Wednesday, April 29, 2009
Yazan...I am really sorry
The crime I am about to write about is also one I am guilty of.
The crime I want to write about is not the brutal killing of the little boy named Yazan. The more shocking crime is the lack of public outrage concerning Yazan’s story. It is the complacency towards a suffering that many of us could have turned into a lesson of compassion and empathy.
Yazan is a Jordanian 5-year-old child whose mother and father were imprisoned at the same time. This left Yazan in the custody of his aunt, whose husband abused, tortured and viciously inflicted pain on this little child’s body. Yazan gave up at the end and fell into a coma. He died few weeks ago.
Yazan was laid to rest today.
For days I read about Yazan’s dead body laying at the hospital waiting for someone to claim this innocent angel. As if the lack of justice in his life was a foreshadowing of the misery he would endure in his death. The thought did cross my mind of claiming him and preparing a funeral for him. Every time I thought of doing something, I was worried of being judged as pretentious and butting into business that is not mine.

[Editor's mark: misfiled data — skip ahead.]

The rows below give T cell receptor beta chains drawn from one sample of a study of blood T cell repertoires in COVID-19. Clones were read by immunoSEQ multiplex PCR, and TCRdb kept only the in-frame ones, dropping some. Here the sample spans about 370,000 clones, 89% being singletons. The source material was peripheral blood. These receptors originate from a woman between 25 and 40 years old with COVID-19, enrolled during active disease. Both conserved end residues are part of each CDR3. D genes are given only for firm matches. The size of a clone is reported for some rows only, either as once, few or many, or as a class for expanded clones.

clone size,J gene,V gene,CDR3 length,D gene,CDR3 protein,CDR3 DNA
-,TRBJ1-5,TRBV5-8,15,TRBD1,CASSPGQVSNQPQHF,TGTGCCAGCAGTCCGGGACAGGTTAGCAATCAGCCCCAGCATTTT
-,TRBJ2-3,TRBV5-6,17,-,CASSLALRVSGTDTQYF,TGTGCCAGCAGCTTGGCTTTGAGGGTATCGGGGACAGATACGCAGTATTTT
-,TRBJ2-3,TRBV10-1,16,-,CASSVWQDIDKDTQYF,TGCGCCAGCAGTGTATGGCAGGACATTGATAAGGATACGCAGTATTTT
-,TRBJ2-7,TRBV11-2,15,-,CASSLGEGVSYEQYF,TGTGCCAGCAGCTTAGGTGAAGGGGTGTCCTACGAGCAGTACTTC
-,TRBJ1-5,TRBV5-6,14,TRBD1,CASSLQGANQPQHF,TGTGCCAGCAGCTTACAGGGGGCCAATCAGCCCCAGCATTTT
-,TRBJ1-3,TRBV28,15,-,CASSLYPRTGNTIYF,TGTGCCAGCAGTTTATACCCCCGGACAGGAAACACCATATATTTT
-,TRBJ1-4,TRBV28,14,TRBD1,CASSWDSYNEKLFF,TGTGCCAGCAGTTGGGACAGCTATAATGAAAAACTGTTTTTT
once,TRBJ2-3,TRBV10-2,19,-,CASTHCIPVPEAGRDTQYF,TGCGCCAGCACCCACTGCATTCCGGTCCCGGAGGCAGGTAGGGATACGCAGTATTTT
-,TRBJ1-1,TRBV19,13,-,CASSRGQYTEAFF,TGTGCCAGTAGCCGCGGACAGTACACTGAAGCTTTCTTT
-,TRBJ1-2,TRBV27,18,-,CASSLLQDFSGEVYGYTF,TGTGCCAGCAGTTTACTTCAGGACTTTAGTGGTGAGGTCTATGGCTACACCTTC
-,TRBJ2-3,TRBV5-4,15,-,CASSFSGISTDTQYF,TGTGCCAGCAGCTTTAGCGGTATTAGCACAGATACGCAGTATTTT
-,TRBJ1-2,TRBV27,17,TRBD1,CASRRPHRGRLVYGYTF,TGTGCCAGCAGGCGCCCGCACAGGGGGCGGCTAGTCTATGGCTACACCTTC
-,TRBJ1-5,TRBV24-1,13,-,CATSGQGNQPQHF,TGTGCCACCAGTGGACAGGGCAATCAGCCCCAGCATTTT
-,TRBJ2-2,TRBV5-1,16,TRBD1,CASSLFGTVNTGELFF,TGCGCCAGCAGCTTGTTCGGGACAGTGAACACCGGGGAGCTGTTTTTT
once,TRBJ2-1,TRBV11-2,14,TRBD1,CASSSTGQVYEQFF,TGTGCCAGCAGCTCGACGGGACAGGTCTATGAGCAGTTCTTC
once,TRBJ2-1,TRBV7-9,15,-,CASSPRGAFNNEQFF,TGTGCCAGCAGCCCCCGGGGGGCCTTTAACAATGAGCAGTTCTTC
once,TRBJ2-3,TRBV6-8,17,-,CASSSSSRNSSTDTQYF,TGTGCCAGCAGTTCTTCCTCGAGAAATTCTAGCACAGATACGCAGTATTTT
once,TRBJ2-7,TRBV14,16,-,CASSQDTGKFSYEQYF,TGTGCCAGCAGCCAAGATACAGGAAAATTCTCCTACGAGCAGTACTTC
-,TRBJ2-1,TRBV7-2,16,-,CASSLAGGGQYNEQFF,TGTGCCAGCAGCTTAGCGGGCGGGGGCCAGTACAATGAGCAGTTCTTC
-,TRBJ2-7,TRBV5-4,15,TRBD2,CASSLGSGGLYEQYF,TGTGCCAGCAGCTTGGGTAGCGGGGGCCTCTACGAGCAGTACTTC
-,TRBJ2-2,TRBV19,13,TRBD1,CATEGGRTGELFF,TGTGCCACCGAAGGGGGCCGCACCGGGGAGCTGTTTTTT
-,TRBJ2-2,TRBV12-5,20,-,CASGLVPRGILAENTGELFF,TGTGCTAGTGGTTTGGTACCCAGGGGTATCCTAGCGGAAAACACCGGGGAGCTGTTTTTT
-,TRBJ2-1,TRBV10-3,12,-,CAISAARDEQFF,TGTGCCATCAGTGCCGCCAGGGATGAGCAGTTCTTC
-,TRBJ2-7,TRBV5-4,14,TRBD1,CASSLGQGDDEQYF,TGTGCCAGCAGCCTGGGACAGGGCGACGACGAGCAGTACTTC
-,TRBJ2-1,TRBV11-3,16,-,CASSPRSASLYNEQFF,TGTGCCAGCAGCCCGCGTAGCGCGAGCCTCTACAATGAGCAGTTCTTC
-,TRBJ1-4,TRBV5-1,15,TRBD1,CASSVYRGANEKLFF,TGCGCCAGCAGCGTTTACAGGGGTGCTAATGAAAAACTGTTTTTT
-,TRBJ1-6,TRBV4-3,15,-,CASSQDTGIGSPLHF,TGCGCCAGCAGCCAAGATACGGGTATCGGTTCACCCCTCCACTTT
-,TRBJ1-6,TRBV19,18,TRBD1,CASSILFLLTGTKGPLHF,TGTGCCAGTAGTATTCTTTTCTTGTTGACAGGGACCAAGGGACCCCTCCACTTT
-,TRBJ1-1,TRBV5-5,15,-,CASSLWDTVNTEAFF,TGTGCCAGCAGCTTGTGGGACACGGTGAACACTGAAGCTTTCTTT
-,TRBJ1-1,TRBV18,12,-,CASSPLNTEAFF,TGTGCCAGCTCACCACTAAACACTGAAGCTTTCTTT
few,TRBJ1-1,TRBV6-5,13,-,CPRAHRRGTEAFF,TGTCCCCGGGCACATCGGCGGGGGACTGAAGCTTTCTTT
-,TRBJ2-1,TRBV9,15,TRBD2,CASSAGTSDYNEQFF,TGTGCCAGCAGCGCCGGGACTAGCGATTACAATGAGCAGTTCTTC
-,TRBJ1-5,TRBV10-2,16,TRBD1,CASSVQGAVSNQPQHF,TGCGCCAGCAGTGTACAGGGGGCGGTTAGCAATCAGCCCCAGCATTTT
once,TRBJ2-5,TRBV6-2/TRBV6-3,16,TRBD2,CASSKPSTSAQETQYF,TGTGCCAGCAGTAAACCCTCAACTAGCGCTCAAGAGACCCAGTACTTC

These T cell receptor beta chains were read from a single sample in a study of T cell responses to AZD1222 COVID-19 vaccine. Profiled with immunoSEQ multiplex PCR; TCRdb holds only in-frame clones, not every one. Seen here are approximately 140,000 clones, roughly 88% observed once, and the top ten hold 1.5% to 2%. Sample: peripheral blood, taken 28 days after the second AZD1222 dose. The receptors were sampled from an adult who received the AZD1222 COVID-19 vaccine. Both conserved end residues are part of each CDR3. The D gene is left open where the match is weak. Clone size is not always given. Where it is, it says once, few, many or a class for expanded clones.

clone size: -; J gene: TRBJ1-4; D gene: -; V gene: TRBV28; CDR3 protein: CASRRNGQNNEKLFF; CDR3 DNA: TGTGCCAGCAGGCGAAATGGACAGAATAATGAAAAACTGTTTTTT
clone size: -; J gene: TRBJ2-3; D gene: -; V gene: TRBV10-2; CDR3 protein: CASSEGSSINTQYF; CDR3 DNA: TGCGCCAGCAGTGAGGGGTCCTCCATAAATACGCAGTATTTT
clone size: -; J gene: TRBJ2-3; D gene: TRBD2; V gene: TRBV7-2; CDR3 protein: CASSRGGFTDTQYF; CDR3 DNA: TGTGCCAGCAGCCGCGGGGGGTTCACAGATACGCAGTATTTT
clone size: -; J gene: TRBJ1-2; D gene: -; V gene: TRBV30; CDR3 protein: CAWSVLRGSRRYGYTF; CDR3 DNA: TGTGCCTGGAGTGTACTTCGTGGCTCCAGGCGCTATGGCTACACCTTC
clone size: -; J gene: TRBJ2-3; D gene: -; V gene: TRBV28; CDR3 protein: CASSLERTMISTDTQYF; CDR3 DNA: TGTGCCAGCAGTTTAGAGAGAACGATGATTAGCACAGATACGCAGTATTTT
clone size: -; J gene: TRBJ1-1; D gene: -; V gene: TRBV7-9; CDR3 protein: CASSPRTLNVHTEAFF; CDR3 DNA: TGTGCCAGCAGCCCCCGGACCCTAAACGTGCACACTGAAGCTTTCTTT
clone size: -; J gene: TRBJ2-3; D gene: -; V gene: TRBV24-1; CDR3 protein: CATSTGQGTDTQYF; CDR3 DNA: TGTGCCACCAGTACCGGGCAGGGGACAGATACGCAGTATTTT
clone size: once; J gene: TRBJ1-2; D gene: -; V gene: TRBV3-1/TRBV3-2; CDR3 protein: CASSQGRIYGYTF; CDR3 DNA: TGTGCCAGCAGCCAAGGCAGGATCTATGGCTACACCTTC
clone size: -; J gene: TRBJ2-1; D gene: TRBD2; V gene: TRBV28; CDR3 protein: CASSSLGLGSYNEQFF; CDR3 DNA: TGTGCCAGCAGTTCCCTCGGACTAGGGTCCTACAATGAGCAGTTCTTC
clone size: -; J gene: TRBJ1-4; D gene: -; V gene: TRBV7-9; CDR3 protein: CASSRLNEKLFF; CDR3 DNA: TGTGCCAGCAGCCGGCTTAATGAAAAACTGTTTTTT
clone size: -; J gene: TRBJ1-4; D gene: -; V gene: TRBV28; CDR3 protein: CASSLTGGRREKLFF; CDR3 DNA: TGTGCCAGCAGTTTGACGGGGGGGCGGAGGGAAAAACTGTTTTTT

As I read news of Yazan, I had a strange feeling of detached sympathy. I somehow believed that my reaction and contribution wouldn’t count. There will be others who will take up the cause of Yazan and deliver justice to this little boy. The faith I did not have in myself was sadly misplaced in others.
As I learnt that Yazan’s misery is finally put to rest, I also saw images of his funeral. A funeral I thought would be a crowded show of love and apology to this child who fell victim to a system that failed to detect his suffering. A funeral that turned out to be a gathering of no more than few kids who were pictured seated in front of lecterns on the ground of a mosque reading Koran while this little boy’s body laid wrapped in white cloth waiting and desperately “wanting” to be interred.
The gist of what I am writing is that whenever one detects injustice, and whenever one is blessed enough to do something about it, one should rush to do it. I hope I won’t be faced with a similar choice again. But if I do, I will go by what my gut feeling tells me to do and I really won’t care what cynics might make out of it.